Tag Archives: pony

Is my saddle the cause for my pony rolling?

Question: I have recently bought a used english saddle for my Quarter Pony. I don’t know much about saddles and fitting them, but I have figured out that the saddle is pinching my pony’s withers. I’ve only used it two times, and I really don’t want to go sell it and then try to find a new one. The saddle fits me and my pony well, besides the pinching of the withers. I have found out that it pinches her, because when I was riding her the other day, both times she dropped down and rolled while I was riding her. I jumped off her back and got out of the way, so I’m perfectly fine, but I’m just worried about my pony’s care. The first time she did that, I thought she was just tired and she didn’t want to work anymore, so I didn’t think anything about it. But the second time she did it, I started to wonder. So I tried to stick my hand under the side of her saddle, by her withers, and it was really hard to get my hand under there. So now I know it’s pinching her.

So my main question is, is there something I could put in between the saddle blanket and the saddle so it will raise the saddle up a bit? Or do I have to get a brand new saddle? If I need to get a new one, could you please give me some tips on how to know if it’s fitting right or not? I get confused on the many different theories and I’m just hopping that yours will be easy to understand and helpful.

Thank you so much for taking time out of your day to help out a stranger. I’m so thankful for your help.

Answer from April Reeves, Horseman’s U.com: Your pony may be dropping and rolling from 2 other causes other than the saddle: 1. Wanting to roll and 2. Colic. Horses and ponies don’t usually roll from a pinched saddle. It comes out by displays of pinned ears and aggressive behavior while saddling, or the unwillingness to move forward. A pinched wither is a serious problem, and your horse or pony will show some serious signs. Having said that, she may prove me wrong. I’m just going over other reasons for the rolling.

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How can I change the behavior of a young colt from acting like a stallion?

Question: We have a colt pony that is approx. 18 months old.  He ran the pasture with our 2 geldings and mare for the last 10 months.  He is starting to act like a stud naturally.  We plan on gelding him. But in the mean time how do we keep him from getting so hot headed around the mare.  We have built a wood fenced area for him because when we pasture him separately he just walks through or jumps the fence to get to the mare.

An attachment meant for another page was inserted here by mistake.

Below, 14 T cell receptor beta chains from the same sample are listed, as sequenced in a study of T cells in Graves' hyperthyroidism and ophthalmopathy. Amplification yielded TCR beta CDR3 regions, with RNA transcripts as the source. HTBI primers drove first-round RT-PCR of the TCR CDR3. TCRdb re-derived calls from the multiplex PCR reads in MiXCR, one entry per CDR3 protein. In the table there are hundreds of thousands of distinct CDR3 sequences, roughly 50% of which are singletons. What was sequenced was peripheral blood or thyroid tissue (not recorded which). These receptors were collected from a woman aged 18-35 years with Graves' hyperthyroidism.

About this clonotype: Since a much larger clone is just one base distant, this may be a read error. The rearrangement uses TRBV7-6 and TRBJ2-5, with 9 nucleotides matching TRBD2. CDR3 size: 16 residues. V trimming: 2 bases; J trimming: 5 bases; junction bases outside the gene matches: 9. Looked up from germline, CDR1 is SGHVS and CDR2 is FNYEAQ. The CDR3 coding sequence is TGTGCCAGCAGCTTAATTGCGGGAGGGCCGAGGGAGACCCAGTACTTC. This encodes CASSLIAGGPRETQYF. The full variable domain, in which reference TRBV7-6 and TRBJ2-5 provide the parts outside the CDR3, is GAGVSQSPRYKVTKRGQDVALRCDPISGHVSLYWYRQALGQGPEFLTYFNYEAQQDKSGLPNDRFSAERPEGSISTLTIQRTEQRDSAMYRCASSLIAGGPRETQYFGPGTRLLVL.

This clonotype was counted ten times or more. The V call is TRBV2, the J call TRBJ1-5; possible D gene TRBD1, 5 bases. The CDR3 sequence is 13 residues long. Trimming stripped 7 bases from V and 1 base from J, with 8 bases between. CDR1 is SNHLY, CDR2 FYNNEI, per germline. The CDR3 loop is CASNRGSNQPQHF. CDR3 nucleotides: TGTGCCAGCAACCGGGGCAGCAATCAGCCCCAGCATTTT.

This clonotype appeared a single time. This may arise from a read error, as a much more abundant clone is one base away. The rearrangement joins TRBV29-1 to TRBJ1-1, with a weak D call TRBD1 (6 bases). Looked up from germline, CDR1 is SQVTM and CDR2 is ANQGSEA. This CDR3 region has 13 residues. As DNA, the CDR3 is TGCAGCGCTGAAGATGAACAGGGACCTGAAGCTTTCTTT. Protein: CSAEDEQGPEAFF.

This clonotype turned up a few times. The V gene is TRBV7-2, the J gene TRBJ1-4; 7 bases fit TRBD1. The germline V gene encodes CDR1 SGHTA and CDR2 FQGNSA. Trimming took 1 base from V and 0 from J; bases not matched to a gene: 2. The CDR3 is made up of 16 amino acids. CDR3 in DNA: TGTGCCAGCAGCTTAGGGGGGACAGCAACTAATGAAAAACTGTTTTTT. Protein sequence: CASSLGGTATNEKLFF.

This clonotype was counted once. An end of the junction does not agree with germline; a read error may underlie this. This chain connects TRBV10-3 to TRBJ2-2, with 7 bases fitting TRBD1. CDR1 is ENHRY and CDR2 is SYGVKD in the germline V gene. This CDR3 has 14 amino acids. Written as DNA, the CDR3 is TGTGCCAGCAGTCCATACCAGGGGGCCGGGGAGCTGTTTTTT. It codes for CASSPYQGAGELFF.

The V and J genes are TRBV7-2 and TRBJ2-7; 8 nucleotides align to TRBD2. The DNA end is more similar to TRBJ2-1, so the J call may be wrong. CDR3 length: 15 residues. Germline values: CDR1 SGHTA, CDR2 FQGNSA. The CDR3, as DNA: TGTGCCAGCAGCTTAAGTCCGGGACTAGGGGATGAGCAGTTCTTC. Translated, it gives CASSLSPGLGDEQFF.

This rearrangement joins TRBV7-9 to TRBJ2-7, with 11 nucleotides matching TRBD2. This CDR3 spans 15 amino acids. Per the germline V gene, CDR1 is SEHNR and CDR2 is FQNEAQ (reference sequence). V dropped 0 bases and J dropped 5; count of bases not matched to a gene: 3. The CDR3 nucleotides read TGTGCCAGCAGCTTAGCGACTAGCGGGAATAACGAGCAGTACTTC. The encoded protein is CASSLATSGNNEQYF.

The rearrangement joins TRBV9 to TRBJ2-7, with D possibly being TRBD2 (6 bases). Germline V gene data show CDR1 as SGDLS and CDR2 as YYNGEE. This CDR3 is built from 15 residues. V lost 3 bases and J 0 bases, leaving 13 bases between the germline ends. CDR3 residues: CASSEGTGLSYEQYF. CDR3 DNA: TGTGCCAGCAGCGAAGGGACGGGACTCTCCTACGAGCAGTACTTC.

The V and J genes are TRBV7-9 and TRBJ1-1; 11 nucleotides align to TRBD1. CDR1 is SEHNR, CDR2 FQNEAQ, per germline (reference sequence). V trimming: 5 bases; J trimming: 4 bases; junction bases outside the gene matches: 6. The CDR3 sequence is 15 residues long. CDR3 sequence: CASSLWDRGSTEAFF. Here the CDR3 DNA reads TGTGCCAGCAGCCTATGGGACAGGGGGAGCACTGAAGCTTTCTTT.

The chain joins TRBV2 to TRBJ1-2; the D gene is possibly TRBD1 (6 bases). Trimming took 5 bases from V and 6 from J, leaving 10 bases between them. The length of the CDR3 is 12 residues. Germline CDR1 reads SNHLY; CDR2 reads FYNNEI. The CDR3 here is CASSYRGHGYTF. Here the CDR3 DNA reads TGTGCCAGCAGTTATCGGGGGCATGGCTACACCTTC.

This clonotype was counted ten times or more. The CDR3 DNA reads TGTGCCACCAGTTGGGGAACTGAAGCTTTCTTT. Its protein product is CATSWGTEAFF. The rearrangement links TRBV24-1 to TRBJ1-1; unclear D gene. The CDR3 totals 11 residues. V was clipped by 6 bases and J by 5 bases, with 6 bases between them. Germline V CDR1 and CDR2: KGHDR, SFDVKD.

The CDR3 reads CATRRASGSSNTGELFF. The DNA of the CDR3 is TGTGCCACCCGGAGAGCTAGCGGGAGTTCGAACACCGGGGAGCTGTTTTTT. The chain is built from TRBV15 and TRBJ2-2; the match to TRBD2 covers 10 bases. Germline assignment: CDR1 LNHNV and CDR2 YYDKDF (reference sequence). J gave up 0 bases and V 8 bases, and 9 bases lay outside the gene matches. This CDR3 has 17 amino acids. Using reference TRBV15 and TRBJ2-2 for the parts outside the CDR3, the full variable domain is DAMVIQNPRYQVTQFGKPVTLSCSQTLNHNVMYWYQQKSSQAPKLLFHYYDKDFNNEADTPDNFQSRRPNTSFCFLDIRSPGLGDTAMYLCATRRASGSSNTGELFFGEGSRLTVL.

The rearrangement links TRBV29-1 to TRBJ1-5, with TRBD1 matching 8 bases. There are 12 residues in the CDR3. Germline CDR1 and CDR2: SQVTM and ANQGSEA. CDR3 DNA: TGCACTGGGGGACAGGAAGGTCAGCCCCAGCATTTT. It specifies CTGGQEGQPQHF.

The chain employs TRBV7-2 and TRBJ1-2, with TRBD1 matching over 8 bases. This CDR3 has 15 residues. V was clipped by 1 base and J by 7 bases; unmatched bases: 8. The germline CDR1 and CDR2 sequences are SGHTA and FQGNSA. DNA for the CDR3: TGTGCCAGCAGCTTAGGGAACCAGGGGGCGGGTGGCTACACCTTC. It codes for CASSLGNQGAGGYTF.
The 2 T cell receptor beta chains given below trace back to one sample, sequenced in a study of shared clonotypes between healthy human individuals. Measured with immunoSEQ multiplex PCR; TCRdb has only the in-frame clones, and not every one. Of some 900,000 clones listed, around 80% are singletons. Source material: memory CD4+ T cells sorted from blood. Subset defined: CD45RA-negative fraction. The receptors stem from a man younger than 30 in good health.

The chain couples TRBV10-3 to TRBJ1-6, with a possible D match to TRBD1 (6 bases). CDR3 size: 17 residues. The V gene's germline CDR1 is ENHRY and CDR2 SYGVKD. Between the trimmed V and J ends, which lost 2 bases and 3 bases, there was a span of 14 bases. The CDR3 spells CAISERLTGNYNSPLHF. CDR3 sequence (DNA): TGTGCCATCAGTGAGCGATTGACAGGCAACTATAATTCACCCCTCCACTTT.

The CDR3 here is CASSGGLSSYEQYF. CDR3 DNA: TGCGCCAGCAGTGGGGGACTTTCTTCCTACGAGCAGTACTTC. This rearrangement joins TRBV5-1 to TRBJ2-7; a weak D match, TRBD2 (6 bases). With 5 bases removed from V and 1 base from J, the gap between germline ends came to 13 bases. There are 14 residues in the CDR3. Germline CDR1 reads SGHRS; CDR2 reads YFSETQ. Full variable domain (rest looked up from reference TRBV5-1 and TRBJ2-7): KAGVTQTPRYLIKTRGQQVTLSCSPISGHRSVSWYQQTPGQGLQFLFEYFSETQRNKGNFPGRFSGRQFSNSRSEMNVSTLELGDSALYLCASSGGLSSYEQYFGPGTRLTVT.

We tried to pasture him with one of the other geldings and they just constantly bite and harass each other. (they also do this when they are all together) Is this just playing or him trying to be the boss because he is a colt?  They remove chunks of hair and skin.

He is becoming hard to handle, throwing his head, pawing the ground and getting pushy.

I know it comes down to training, but I don’t want to do the wrong thing and make him worse.  Any advice would be very helpful.

Answer from April Reeves, Horseman’s U.com: Your attempts to alter your colt’s behavior by changing his surroundings and pasture buddies will not work in any way, shape or form.

Colts (uncastrated males) have a deeper sense of ‘being’ in this world than a gelding does, simply because he has hormones that a gelding doesn’t. It’s that simple, yet we humans still try to ‘correct’ these bad and unwanted behaviors as if the horse was able to communicate like a human. They can’t.

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My pony has symptoms we cannot diagnose. Any ideas what he may be suffering from?

Horses and ponies today face new health issues not seen beforeQuestion: I have a 14 year-old 14-2hh dressage pony mainly tb. We have had him since last July. Around one month ago while my daughter was having a jumping lesson with him he started hyper-extending his left fore leg, only in the trot and perhaps only 3 times that day, as if he had some rubber from my arena stuck in his boot. That week my daughter rode him 4 times and he increasingly did this extending thing with the left leg and by the end of the week was doing it in walk and trot with both front legs. I called my physio who, although could find a few issues with soreness, nothing that would cause this strange behavior. I called a vet out, checked for lameness and he is sound!, Then we lunged him, with side reins and without, no hyper extension. As soon as I got on him he started doing this thing again both in walk and trot and on both reins and with both front legs. Our Vet put the pony on bute and suggested we keep working him. The next day worked him – he was much worse, tried him on just a headcollar and he still did it. I felt it was conditioned behavior as he only did it twice with the headcollar on. But when I was finished he was breathing really heavy, which was not like him, he is very fit worked by myself 4/5 times a week. I called the vet again and he told me to perhaps rest him. That night had to call vet out on emergency as horse not breathing properly. The vet diagnosed mild pneumonia. Put him on antibiotics for two weeks and Ventapulmin. He had a further week off. Vet checked him and declared him fit to start work. He came back into work yesterday and is still doing the hyper-extension thing, only with front left at the moment. I only rode him for around 10/15 min. Today he has been coughing, no mucous. I have no idea what it could be or where to go from here any suggestions would be welcome.

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